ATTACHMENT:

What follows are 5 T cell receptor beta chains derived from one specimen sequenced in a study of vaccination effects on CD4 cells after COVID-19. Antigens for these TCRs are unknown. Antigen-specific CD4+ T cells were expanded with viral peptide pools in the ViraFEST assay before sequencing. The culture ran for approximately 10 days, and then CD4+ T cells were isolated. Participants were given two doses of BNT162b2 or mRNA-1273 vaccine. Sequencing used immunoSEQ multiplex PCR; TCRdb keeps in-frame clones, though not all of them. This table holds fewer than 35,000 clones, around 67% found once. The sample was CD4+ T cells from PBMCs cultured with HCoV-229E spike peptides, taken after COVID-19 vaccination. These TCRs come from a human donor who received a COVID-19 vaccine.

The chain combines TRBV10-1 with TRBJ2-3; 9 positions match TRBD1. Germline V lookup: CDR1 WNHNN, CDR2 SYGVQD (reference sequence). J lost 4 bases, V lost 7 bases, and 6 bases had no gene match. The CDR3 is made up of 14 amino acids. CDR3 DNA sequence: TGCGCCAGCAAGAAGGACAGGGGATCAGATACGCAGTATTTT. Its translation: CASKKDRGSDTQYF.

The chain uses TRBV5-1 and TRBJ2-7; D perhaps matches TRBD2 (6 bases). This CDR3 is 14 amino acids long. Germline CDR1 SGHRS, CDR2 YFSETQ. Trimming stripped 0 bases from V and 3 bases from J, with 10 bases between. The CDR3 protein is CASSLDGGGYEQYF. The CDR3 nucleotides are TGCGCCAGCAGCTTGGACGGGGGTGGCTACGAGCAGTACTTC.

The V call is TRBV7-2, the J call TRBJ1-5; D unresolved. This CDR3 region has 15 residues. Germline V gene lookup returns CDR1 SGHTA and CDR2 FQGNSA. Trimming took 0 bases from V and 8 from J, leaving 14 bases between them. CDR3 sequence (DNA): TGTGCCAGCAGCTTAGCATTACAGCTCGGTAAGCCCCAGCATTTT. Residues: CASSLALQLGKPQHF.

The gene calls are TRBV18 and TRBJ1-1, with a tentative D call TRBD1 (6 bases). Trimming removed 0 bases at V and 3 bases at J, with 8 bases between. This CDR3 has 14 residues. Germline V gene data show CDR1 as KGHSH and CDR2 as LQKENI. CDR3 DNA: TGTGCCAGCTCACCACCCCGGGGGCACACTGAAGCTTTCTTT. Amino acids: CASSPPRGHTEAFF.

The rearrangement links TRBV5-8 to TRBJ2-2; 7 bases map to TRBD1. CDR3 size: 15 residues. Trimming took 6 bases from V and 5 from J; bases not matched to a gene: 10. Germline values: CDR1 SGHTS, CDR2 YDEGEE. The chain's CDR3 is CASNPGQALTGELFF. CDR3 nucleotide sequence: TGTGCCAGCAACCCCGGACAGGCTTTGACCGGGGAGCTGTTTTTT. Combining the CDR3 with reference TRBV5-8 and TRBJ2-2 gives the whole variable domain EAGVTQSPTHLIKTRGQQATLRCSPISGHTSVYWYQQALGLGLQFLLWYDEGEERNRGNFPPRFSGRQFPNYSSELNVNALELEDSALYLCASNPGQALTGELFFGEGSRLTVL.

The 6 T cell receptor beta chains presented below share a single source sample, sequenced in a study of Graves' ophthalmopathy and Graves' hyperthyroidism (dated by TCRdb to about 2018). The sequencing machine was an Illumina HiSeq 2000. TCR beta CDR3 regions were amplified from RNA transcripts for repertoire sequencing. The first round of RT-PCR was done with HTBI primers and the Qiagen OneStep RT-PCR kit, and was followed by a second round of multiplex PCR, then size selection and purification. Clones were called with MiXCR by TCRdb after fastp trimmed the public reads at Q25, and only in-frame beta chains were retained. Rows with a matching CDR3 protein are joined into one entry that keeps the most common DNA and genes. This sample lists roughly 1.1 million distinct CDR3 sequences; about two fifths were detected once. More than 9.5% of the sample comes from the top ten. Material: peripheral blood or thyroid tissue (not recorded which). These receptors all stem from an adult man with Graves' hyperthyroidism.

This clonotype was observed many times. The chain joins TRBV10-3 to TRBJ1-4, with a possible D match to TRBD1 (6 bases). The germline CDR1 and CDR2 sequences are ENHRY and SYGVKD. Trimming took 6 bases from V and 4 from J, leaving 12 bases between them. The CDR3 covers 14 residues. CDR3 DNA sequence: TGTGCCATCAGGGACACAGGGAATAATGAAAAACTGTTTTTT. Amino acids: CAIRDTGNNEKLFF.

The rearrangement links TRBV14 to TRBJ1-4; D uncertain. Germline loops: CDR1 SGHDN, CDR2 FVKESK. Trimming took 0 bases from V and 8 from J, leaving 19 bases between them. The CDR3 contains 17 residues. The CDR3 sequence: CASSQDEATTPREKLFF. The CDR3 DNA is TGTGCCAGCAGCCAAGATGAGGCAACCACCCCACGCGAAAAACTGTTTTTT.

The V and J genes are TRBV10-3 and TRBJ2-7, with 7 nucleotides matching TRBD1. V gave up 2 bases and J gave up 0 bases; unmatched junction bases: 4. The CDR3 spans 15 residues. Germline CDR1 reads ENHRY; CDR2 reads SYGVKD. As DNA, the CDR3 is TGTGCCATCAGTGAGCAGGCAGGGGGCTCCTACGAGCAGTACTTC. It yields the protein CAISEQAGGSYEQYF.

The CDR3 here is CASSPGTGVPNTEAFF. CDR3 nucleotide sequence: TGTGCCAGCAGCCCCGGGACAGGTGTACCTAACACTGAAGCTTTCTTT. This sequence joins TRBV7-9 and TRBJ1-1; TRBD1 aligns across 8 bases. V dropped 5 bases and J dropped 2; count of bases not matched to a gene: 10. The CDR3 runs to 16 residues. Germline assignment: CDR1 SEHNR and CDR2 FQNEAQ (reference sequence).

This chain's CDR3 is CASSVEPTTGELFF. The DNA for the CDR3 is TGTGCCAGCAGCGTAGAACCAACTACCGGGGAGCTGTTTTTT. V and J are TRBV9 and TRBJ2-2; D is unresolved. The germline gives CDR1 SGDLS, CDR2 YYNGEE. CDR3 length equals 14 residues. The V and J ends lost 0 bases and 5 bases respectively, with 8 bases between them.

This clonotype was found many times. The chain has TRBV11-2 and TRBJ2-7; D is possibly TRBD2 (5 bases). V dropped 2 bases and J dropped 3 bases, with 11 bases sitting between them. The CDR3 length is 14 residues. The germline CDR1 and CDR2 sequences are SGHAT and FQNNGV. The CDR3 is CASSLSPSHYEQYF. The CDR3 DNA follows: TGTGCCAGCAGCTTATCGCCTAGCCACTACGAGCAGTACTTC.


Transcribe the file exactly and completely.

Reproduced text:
What follows are 5 T cell receptor beta chains derived from one specimen sequenced in a study of vaccination effects on CD4 cells after COVID-19. Antigens for these TCRs are unknown. Antigen-specific CD4+ T cells were expanded with viral peptide pools in the ViraFEST assay before sequencing. The culture ran for approximately 10 days, and then CD4+ T cells were isolated. Participants were given two doses of BNT162b2 or mRNA-1273 vaccine. Sequencing used immunoSEQ multiplex PCR; TCRdb keeps in-frame clones, though not all of them. This table holds fewer than 35,000 clones, around 67% found once. The sample was CD4+ T cells from PBMCs cultured with HCoV-229E spike peptides, taken after COVID-19 vaccination. These TCRs come from a human donor who received a COVID-19 vaccine.

The chain combines TRBV10-1 with TRBJ2-3; 9 positions match TRBD1. Germline V lookup: CDR1 WNHNN, CDR2 SYGVQD (reference sequence). J lost 4 bases, V lost 7 bases, and 6 bases had no gene match. The CDR3 is made up of 14 amino acids. CDR3 DNA sequence: TGCGCCAGCAAGAAGGACAGGGGATCAGATACGCAGTATTTT. Its translation: CASKKDRGSDTQYF.

The chain uses TRBV5-1 and TRBJ2-7; D perhaps matches TRBD2 (6 bases). This CDR3 is 14 amino acids long. Germline CDR1 SGHRS, CDR2 YFSETQ. Trimming stripped 0 bases from V and 3 bases from J, with 10 bases between. The CDR3 protein is CASSLDGGGYEQYF. The CDR3 nucleotides are TGCGCCAGCAGCTTGGACGGGGGTGGCTACGAGCAGTACTTC.

The V call is TRBV7-2, the J call TRBJ1-5; D unresolved. This CDR3 region has 15 residues. Germline V gene lookup returns CDR1 SGHTA and CDR2 FQGNSA. Trimming took 0 bases from V and 8 from J, leaving 14 bases between them. CDR3 sequence (DNA): TGTGCCAGCAGCTTAGCATTACAGCTCGGTAAGCCCCAGCATTTT. Residues: CASSLALQLGKPQHF.

The gene calls are TRBV18 and TRBJ1-1, with a tentative D call TRBD1 (6 bases). Trimming removed 0 bases at V and 3 bases at J, with 8 bases between. This CDR3 has 14 residues. Germline V gene data show CDR1 as KGHSH and CDR2 as LQKENI. CDR3 DNA: TGTGCCAGCTCACCACCCCGGGGGCACACTGAAGCTTTCTTT. Amino acids: CASSPPRGHTEAFF.

The rearrangement links TRBV5-8 to TRBJ2-2; 7 bases map to TRBD1. CDR3 size: 15 residues. Trimming took 6 bases from V and 5 from J; bases not matched to a gene: 10. Germline values: CDR1 SGHTS, CDR2 YDEGEE. The chain's CDR3 is CASNPGQALTGELFF. CDR3 nucleotide sequence: TGTGCCAGCAACCCCGGACAGGCTTTGACCGGGGAGCTGTTTTTT. Combining the CDR3 with reference TRBV5-8 and TRBJ2-2 gives the whole variable domain EAGVTQSPTHLIKTRGQQATLRCSPISGHTSVYWYQQALGLGLQFLLWYDEGEERNRGNFPPRFSGRQFPNYSSELNVNALELEDSALYLCASNPGQALTGELFFGEGSRLTVL.

The 6 T cell receptor beta chains presented below share a single source sample, sequenced in a study of Graves' ophthalmopathy and Graves' hyperthyroidism (dated by TCRdb to about 2018). The sequencing machine was an Illumina HiSeq 2000. TCR beta CDR3 regions were amplified from RNA transcripts for repertoire sequencing. The first round of RT-PCR was done with HTBI primers and the Qiagen OneStep RT-PCR kit, and was followed by a second round of multiplex PCR, then size selection and purification. Clones were called with MiXCR by TCRdb after fastp trimmed the public reads at Q25, and only in-frame beta chains were retained. Rows with a matching CDR3 protein are joined into one entry that keeps the most common DNA and genes. This sample lists roughly 1.1 million distinct CDR3 sequences; about two fifths were detected once. More than 9.5% of the sample comes from the top ten. Material: peripheral blood or thyroid tissue (not recorded which). These receptors all stem from an adult man with Graves' hyperthyroidism.

This clonotype was observed many times. The chain joins TRBV10-3 to TRBJ1-4, with a possible D match to TRBD1 (6 bases). The germline CDR1 and CDR2 sequences are ENHRY and SYGVKD. Trimming took 6 bases from V and 4 from J, leaving 12 bases between them. The CDR3 covers 14 residues. CDR3 DNA sequence: TGTGCCATCAGGGACACAGGGAATAATGAAAAACTGTTTTTT. Amino acids: CAIRDTGNNEKLFF.

The rearrangement links TRBV14 to TRBJ1-4; D uncertain. Germline loops: CDR1 SGHDN, CDR2 FVKESK. Trimming took 0 bases from V and 8 from J, leaving 19 bases between them. The CDR3 contains 17 residues. The CDR3 sequence: CASSQDEATTPREKLFF. The CDR3 DNA is TGTGCCAGCAGCCAAGATGAGGCAACCACCCCACGCGAAAAACTGTTTTTT.

The V and J genes are TRBV10-3 and TRBJ2-7, with 7 nucleotides matching TRBD1. V gave up 2 bases and J gave up 0 bases; unmatched junction bases: 4. The CDR3 spans 15 residues. Germline CDR1 reads ENHRY; CDR2 reads SYGVKD. As DNA, the CDR3 is TGTGCCATCAGTGAGCAGGCAGGGGGCTCCTACGAGCAGTACTTC. It yields the protein CAISEQAGGSYEQYF.

The CDR3 here is CASSPGTGVPNTEAFF. CDR3 nucleotide sequence: TGTGCCAGCAGCCCCGGGACAGGTGTACCTAACACTGAAGCTTTCTTT. This sequence joins TRBV7-9 and TRBJ1-1; TRBD1 aligns across 8 bases. V dropped 5 bases and J dropped 2; count of bases not matched to a gene: 10. The CDR3 runs to 16 residues. Germline assignment: CDR1 SEHNR and CDR2 FQNEAQ (reference sequence).

This chain's CDR3 is CASSVEPTTGELFF. The DNA for the CDR3 is TGTGCCAGCAGCGTAGAACCAACTACCGGGGAGCTGTTTTTT. V and J are TRBV9 and TRBJ2-2; D is unresolved. The germline gives CDR1 SGDLS, CDR2 YYNGEE. CDR3 length equals 14 residues. The V and J ends lost 0 bases and 5 bases respectively, with 8 bases between them.

This clonotype was found many times. The chain has TRBV11-2 and TRBJ2-7; D is possibly TRBD2 (5 bases). V dropped 2 bases and J dropped 3 bases, with 11 bases sitting between them. The CDR3 length is 14 residues. The germline CDR1 and CDR2 sequences are SGHAT and FQNNGV. The CDR3 is CASSLSPSHYEQYF. The CDR3 DNA follows: TGTGCCAGCAGCTTATCGCCTAGCCACTACGAGCAGTACTTC.